There are great stories from individual surf parks where different sustainability challenges have been overcome, e.g., all renewable energy powering the WSL Surf Ranch, URBNSURF Melbourne using recycled runoff water from the Tullamarine airport in Melbourne, DSRT Surf in Palm Desert offsetting water by replacing turf with xeriscaping, Surf Lakes re-introducing endangered plant species in its landscaping, The Wave Bristol prioritizing access for people with disabilities and various forms of surf therapy.

 

 

IV: For starters, as designers it’s very important to integrate conservation and sustainable design thinking into every stage of a project from the beginning with site selection, concept, master planning and through to detail design, sustainable material specifications and construction techniques. Of course, don’t forget about operations like implementing recycling programs throughout the development. Within F&B offerings, we also need to promote the idea of local food sourcing and sustainable, healthy meal options.

As Jess said, establish sustainability goals using STOKE, LEED, SITES and GREEN GLOBE certifications as benchmarks.

We use sustainable site design techniques and materials when thinking about the land, its resources and potential in how we develop the site design (i.e., preserving natural features and committing to working with surrounding natural systems and ecology.) Beyond that, we can plan for storm water management using Low Impact Development (LID) techniques and green infrastructure, evaluate sun, wind, and shade impact to mitigate and enhance the environmental quality of the place and review potential for nature-based programming and the site’s natural and cultural character to create distinctive, memorable, and sustainable surf parks.

 

HOW CAN TECHNOLOGY BE MORE INCORPORATED INTO SURF PARKS?

IV: From a guest perspective, incorporating smart park data or operations data management apps to help with the ticketing, queuing, in and out of park experiences feel seamless. These simple yet important technologies enhance the guest experience and helps operators maintain efficiency by managing and monitoring facility performance, tracking where guests frequent the most, what food they like or dislike, better assess length of stay, which all contributes to the operator and developer’s bottom line.

JP: Surf parks are already integrating significant technology with several wave technologies using ‘internet of things’ platforms for preventative maintenance functionality. There are many untapped applications of technology being used in some integrated resorts, theme parks, and cruise ships to do with operational programming and payments. The programming of waves is another cutting-edge use of technology. Surf Park wave programmers use their interface with the wave pool to essentially become virtuosos, playing what can be regarded as huge mechanical musical instruments. Like a musical instrument, various combinations of air pressure and mechanical movement are skillfully applied to create the desired output. In both cases this is a very particular kind of wave. In the case of the surf park the wave is energy moving through water, with a musical instrument it is sound moving through air.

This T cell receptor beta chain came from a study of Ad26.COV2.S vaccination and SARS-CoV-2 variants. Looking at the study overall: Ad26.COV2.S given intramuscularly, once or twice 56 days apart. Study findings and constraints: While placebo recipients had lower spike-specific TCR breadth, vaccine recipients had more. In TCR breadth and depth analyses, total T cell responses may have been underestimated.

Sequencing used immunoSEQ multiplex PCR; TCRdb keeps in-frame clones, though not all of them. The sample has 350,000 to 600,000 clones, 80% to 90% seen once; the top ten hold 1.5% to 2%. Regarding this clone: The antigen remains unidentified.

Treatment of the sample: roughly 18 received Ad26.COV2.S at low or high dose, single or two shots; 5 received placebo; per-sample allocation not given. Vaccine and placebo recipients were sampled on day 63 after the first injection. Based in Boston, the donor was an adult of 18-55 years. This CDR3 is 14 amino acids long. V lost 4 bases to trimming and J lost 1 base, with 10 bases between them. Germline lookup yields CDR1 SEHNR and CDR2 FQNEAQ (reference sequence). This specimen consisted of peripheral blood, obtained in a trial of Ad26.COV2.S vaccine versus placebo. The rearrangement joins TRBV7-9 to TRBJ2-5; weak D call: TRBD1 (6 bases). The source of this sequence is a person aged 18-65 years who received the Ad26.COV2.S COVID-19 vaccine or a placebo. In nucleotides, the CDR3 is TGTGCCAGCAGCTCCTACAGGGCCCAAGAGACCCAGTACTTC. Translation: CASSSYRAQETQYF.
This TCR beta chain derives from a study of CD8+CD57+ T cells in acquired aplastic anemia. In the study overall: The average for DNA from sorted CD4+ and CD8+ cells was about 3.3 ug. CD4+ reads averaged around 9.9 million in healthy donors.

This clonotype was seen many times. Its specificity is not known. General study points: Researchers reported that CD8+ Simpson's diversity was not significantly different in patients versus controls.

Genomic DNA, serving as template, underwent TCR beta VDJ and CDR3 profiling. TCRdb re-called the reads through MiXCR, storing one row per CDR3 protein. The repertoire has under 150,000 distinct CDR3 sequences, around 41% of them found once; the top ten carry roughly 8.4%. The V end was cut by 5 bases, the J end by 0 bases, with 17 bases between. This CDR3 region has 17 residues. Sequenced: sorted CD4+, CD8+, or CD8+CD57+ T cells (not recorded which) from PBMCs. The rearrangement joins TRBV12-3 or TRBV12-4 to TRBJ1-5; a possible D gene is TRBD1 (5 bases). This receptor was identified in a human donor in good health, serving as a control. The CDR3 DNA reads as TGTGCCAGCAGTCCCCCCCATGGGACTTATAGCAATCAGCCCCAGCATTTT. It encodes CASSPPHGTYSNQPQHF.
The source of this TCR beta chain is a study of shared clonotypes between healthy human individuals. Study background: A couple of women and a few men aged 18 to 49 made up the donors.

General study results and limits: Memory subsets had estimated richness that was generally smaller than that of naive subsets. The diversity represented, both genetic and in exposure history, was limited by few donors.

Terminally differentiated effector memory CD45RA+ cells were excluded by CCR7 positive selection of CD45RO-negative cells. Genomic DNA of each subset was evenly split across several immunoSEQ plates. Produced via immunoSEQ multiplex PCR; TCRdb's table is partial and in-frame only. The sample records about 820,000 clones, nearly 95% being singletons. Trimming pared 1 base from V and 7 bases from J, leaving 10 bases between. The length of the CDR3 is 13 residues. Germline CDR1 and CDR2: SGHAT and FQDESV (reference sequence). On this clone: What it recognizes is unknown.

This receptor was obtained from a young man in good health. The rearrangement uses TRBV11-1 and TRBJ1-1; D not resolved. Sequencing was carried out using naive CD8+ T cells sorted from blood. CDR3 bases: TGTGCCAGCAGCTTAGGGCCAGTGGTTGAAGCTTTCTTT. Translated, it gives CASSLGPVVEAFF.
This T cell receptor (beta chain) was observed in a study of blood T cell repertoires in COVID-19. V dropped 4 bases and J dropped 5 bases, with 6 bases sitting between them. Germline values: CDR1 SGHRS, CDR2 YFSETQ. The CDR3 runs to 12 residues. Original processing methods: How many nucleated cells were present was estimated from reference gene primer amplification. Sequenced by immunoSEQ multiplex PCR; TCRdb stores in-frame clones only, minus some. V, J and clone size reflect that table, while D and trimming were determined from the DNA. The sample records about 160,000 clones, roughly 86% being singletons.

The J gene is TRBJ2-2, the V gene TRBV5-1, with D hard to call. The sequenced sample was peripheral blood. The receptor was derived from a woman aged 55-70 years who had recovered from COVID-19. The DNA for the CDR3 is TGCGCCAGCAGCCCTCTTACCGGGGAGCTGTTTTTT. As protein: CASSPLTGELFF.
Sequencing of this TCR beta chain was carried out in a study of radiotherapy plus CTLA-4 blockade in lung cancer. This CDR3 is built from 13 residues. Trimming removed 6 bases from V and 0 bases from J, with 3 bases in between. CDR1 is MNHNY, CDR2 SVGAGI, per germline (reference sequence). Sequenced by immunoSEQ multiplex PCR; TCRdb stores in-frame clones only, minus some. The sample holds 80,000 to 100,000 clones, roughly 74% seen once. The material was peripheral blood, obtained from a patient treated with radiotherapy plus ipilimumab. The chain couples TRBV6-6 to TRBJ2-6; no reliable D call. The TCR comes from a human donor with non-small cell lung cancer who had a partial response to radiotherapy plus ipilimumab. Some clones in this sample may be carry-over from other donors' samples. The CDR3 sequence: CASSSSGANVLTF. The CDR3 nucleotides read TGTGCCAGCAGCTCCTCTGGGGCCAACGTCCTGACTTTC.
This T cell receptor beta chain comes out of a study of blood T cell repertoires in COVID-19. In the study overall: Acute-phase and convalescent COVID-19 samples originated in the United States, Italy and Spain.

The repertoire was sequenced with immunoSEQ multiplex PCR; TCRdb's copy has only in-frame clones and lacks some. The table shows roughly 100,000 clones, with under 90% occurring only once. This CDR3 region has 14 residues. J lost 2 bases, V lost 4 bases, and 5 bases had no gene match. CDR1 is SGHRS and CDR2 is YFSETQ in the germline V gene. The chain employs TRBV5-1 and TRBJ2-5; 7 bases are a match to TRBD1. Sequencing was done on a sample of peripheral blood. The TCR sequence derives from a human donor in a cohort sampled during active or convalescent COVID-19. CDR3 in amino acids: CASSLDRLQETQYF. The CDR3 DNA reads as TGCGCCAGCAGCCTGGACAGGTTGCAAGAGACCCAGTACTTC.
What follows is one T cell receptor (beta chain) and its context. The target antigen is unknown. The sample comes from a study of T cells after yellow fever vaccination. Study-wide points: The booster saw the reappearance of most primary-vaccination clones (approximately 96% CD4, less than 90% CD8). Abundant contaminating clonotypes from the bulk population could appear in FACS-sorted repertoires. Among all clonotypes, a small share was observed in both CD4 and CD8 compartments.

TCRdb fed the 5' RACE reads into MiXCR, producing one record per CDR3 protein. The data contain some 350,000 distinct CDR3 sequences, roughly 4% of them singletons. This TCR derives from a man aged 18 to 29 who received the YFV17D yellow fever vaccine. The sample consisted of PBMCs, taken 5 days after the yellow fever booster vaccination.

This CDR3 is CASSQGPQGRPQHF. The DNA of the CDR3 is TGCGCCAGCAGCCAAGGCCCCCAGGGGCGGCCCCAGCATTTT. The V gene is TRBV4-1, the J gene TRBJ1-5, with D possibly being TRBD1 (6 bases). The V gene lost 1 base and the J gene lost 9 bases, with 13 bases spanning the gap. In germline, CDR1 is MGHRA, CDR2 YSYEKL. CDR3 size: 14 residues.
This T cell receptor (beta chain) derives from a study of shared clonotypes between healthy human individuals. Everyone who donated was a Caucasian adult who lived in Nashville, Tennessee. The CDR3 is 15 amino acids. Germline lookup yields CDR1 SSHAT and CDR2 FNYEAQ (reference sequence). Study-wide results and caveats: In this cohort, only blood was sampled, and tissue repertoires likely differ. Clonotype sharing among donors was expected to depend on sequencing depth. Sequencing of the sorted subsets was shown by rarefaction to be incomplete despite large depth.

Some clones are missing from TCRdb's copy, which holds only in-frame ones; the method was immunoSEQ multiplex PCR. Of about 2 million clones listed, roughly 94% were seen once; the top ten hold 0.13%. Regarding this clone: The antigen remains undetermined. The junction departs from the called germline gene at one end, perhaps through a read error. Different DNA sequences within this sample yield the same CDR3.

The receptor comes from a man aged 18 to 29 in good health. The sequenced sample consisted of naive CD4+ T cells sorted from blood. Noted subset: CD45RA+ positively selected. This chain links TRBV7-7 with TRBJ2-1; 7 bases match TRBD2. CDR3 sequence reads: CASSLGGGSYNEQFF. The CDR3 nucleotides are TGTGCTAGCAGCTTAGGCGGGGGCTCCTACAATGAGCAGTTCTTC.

Another exciting way in which technology may be used is through cameras and cutting-edge analysis for several surprising applications in the surf park space. There will be an exciting announcement at Surf Park Summit related to this.

 

 

WHAT DOES THE FUTURE OF SURF PARKS LOOK LIKE?

IV: As always with growth, I expect we will see more differentiation, authenticity of site, embedded surf culture, and complimentary programming. It will evolve into the next phase of entertainment with the application of branding and story development. Of course, we will also be rejuvenating existing successful parks and adding new attractions.

It’s important to keep surf parks fresh as participants learn to read the waves and their surf skills develop, and parks grow their repeat visitors, become more event-based, and market position is expanded. Projects will continue to be developed with specialists and partners who have more experience, knowledge, and expertise in the design and development sectors. I also see an influx in action/adventure extreme sports and white-water competition venues. It’s a challenge to recreate natural wave conditions, as technology continues to evolve and have an influence on the work we do, I believe surf parks will continue to be more inspired by nature and mimic even closer to the surfing conditions we all get “stoked” about.

JP: In one word, bright! I would expect to see well over 100 surf parks in operation by the end of the decade, all around the world. And I’d expect to see the number of wave generation technology companies double in that time. I think there is likely to be a professional sporting league based specifically in surf parks and the ability to know how long it will take to run a contest down to the minute and be able to guarantee perfect waves will lead to some innovative competition formats. The exploration in this space is already fun to watch. As the industry figures out new and interesting ways to activate wave pools in different settings we are going to see some amazing new types of recreation experiences.

October 2021 • Written by Ingrid Vaivads, Senior Designer, FORREC and Dr. Jess Ponting, Co-Founder, Surf Park Central, and Director, Center for Surf Research San Diego State University